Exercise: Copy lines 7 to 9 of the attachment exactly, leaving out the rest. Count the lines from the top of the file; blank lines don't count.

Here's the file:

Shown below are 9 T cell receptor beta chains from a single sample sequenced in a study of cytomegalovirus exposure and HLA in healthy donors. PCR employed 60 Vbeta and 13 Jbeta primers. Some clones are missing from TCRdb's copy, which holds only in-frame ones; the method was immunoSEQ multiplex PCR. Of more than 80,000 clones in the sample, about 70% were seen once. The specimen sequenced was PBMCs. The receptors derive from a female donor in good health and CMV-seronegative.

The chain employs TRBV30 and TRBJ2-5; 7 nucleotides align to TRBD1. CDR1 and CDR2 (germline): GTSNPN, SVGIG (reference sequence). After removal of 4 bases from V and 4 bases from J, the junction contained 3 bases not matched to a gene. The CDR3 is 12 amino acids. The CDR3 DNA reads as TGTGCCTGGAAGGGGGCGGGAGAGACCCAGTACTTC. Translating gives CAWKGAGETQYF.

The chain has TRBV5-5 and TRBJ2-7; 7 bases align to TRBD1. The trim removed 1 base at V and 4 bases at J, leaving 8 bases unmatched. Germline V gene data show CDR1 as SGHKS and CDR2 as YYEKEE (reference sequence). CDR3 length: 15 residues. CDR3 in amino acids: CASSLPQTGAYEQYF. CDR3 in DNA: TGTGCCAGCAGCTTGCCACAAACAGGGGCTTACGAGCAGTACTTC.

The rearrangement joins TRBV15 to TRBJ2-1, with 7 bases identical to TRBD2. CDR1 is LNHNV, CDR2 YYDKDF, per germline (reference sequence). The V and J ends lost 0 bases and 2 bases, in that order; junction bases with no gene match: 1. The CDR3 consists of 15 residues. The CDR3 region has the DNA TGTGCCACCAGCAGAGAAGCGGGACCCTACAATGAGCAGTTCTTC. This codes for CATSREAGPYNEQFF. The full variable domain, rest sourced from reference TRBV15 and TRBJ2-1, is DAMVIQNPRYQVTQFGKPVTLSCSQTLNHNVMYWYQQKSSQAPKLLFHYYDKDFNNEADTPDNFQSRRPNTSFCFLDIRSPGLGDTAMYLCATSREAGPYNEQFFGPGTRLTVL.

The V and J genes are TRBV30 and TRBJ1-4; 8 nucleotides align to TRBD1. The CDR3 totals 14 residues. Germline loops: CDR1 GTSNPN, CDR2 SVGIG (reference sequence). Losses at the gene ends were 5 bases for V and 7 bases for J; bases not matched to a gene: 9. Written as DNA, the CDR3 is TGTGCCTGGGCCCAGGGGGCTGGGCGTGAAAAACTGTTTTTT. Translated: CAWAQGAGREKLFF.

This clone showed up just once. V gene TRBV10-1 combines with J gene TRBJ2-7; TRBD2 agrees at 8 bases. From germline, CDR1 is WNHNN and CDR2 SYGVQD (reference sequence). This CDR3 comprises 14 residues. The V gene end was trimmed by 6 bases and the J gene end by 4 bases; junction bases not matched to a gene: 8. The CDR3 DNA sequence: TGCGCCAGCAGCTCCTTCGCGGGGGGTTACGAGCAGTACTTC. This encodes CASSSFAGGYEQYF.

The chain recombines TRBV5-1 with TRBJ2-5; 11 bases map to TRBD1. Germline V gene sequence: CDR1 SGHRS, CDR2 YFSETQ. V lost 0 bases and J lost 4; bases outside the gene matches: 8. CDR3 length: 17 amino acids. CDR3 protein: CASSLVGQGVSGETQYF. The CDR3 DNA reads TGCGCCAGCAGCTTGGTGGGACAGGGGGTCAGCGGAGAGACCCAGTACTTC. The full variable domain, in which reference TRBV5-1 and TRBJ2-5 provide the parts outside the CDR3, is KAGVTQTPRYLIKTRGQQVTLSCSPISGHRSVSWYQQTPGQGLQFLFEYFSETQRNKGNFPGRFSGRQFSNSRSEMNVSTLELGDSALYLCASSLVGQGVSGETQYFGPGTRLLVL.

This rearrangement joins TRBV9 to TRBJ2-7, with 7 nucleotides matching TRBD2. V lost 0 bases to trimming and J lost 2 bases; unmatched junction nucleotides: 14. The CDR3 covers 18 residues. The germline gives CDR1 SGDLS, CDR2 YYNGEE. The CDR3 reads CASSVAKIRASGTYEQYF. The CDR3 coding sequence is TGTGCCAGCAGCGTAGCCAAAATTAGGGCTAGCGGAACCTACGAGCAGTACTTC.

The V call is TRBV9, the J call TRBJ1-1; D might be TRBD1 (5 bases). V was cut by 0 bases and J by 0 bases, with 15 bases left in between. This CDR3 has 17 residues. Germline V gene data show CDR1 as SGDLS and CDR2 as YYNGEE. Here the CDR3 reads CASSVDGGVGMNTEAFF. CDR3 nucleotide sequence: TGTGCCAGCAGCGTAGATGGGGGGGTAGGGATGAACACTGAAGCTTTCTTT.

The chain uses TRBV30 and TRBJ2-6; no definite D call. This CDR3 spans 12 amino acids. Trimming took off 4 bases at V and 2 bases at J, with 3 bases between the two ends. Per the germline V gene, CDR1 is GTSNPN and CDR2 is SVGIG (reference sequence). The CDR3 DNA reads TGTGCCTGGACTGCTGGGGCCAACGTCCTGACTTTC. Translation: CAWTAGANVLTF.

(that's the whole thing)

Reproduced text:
The chain recombines TRBV5-1 with TRBJ2-5; 11 bases map to TRBD1. Germline V gene sequence: CDR1 SGHRS, CDR2 YFSETQ. V lost 0 bases and J lost 4; bases outside the gene matches: 8. CDR3 length: 17 amino acids. CDR3 protein: CASSLVGQGVSGETQYF. The CDR3 DNA reads TGCGCCAGCAGCTTGGTGGGACAGGGGGTCAGCGGAGAGACCCAGTACTTC. The full variable domain, in which reference TRBV5-1 and TRBJ2-5 provide the parts outside the CDR3, is KAGVTQTPRYLIKTRGQQVTLSCSPISGHRSVSWYQQTPGQGLQFLFEYFSETQRNKGNFPGRFSGRQFSNSRSEMNVSTLELGDSALYLCASSLVGQGVSGETQYFGPGTRLLVL.

This rearrangement joins TRBV9 to TRBJ2-7, with 7 nucleotides matching TRBD2. V lost 0 bases to trimming and J lost 2 bases; unmatched junction nucleotides: 14. The CDR3 covers 18 residues. The germline gives CDR1 SGDLS, CDR2 YYNGEE. The CDR3 reads CASSVAKIRASGTYEQYF. The CDR3 coding sequence is TGTGCCAGCAGCGTAGCCAAAATTAGGGCTAGCGGAACCTACGAGCAGTACTTC.

The V call is TRBV9, the J call TRBJ1-1; D might be TRBD1 (5 bases). V was cut by 0 bases and J by 0 bases, with 15 bases left in between. This CDR3 has 17 residues. Germline V gene data show CDR1 as SGDLS and CDR2 as YYNGEE. Here the CDR3 reads CASSVDGGVGMNTEAFF. CDR3 nucleotide sequence: TGTGCCAGCAGCGTAGATGGGGGGGTAGGGATGAACACTGAAGCTTTCTTT.